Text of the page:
In any event, the only way they'd be transparent were if it were extremely thin and light such that energy is transferred almost completely through with minimal reflection (I believe this requires that it have the same acoustic impedance, though I'm not sure how one would calculate the acoustic impedance through a thin film... the bulk calculation is simple though). A thicker mylar will reflect more than not, and a crinkled one will actually become stiffer and reflect more as well. 

post #21417 of 23377

I think to make the mylar more rigid is actually the goal in crinkling it. I also think that rather than theorizing about it you should do experiments and see what happens.

post #21418 of 23377
Quote:
Originally Posted by vid View Post

I think to make the mylar more rigid is actually the goal in crinkling it. I also think that rather than theorizing about it you should do experiments and see what happens.

 

Bizzare little hump from 300 to 700 you have there.

 

i would think crinkling is more to make the mylar diffuse than to harden it (theory)

post #21419 of 23377

http://www.head-fi.org/t/223263/the-stax-thread-new/19110#post_8601756

 

Stax's procedure outlined there. They are quoted saying crinkling is to reduce resonances. No further info.

 

http://www.head-fi.org/t/498292/my-diy-electrostatic-headphones/480#post_8629606

 

One guy's guess as to Stax's material. He apparently finds mylar a good substitute in any case. Note the 'no tension' bit.

 

http://www.head-fi.org/t/498292/my-diy-electrostatic-headphones/495#post_8643618

http://cdn.head-fi.org/e/ea/eaf088ce_DSC00274.jpeg

 

AT + Stax guards. Crinkled but only slightly. Could be that I'm making my crinkles too large, and indeed could be that thinner material is needed for crinkling to work.

 

http://www.head-fi.org/t/498292/my-diy-electrostatic-headphones/480#post_8633529

 

Some guy's DIY crinkled guards + measurements. Transparent, though I question the 1.5 kHz derp. He guesses the crinkling is for structural rigidity. Loose tensioning.

 

http://www.head-fi.org/t/498292/my-diy-electrostatic-headphones/480#post_8630721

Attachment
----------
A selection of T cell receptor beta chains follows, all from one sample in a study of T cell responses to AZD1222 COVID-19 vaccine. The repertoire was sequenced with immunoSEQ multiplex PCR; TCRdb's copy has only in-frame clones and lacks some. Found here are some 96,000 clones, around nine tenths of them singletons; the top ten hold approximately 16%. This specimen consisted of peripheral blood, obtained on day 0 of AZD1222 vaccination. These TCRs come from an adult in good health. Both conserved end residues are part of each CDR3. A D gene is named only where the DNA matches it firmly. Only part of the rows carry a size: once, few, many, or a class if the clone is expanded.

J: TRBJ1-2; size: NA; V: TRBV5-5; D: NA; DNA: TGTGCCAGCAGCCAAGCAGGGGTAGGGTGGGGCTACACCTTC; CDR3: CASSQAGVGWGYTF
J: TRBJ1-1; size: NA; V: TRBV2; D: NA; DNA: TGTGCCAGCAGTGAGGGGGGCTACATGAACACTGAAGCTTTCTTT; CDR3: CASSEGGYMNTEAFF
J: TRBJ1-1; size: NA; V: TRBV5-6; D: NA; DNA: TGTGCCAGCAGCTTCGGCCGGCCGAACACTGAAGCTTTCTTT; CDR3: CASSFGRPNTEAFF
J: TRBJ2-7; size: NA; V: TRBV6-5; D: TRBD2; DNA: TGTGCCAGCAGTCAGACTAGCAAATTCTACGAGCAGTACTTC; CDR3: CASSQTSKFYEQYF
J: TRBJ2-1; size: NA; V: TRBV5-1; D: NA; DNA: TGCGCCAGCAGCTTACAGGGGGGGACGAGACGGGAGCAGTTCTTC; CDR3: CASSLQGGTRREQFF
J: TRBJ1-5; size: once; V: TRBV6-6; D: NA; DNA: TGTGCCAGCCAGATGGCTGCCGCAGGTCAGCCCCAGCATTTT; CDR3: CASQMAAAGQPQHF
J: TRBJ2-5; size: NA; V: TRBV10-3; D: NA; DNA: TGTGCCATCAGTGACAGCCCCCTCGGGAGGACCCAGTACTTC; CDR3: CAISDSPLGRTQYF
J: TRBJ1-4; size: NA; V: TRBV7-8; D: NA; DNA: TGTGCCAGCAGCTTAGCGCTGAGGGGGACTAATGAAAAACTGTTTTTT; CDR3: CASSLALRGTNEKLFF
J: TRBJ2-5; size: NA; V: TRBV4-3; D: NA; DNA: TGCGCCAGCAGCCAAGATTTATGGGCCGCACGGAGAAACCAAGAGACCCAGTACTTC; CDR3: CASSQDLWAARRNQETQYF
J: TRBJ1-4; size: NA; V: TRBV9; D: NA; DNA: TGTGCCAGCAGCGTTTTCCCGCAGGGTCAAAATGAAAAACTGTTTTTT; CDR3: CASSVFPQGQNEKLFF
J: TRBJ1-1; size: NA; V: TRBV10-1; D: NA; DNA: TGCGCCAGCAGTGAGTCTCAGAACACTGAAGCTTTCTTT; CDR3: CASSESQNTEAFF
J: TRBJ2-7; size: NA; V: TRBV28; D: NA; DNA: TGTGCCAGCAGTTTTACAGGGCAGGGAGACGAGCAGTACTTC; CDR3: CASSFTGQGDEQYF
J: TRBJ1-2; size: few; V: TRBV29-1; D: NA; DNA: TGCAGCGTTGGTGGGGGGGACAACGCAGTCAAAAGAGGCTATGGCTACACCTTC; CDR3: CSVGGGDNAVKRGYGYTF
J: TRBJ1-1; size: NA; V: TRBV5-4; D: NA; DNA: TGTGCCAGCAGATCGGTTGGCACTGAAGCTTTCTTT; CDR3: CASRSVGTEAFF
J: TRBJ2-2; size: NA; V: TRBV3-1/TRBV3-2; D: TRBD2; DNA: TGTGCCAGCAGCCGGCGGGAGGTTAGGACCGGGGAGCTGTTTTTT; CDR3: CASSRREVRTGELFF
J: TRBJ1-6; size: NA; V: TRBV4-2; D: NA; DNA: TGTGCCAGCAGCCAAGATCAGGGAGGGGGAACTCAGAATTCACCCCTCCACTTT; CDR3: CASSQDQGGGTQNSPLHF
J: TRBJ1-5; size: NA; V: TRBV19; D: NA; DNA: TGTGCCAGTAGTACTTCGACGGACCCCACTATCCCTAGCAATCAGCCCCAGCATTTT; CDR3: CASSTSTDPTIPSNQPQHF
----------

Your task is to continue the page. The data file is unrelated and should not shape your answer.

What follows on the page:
Sony's guards. The poster says they have crinkles, but kinda hard to go along with him on that from the pictures. Note again the 'low tension' plea.


Edited by vid - 4/6/13 at 6:58am
post #21420 of 23377
Quote:
Originally Posted by vid View Post

http://www.head-fi.org/t/223263/the-stax-thread-new/19110#post_8601756

 

Stax's procedure outlined there. They are quoted saying crinkling is to reduce resonances. No further info.

 

This implies Diffusion .

 

http://www.head-fi.org/t/498292/my-diy-electrostatic-headphones/480#post_8629606

 

One guy's guess as to Stax's material. He apparently finds mylar a good substitute in any case. Note the 'no tension' bit.

 

http://www.head-fi.org/t/498292/my-diy-electrostatic-headphones/495#post_8643618

http://cdn.head-fi.org/e/ea/eaf088ce_DSC00274.jpeg

 

AT + Stax guards. Crinkled but only slightly. Could be that I'm making my crinkles too large, and indeed could be that thinner material is needed for crinkling to work.

 

http://www.head-fi.org/t/498292/my-diy-electrostatic-headphones/480#post_8633529

 

Some guy's DIY crinkled guards + measurements. Transparent, though I question the 1.5 kHz derp. He guesses the crinkling is for structural rigidity. Loose tensioning.

 

He guessed wrong.

 

http://www.head-fi.org/t/498292/my-diy-electrostatic-headphones/480#post_8630721

 

Sony's guards. The poster says they have crinkles, but kinda hard to go along with him on that from the pictures. Note again the 'low tension' plea.

 

I can see using the surgical mesh on the Sony's (I suspect that's a polypropelene). However before I went down the road with mylar I would want to mic it in an anechoic box and see the results.

 

 As you are aware there is a lot more going on in an electrostat than an ortho  and frankly with all the materials available there have to be better solutions than mylar. The work/reward ratio on this seems way out of proportion.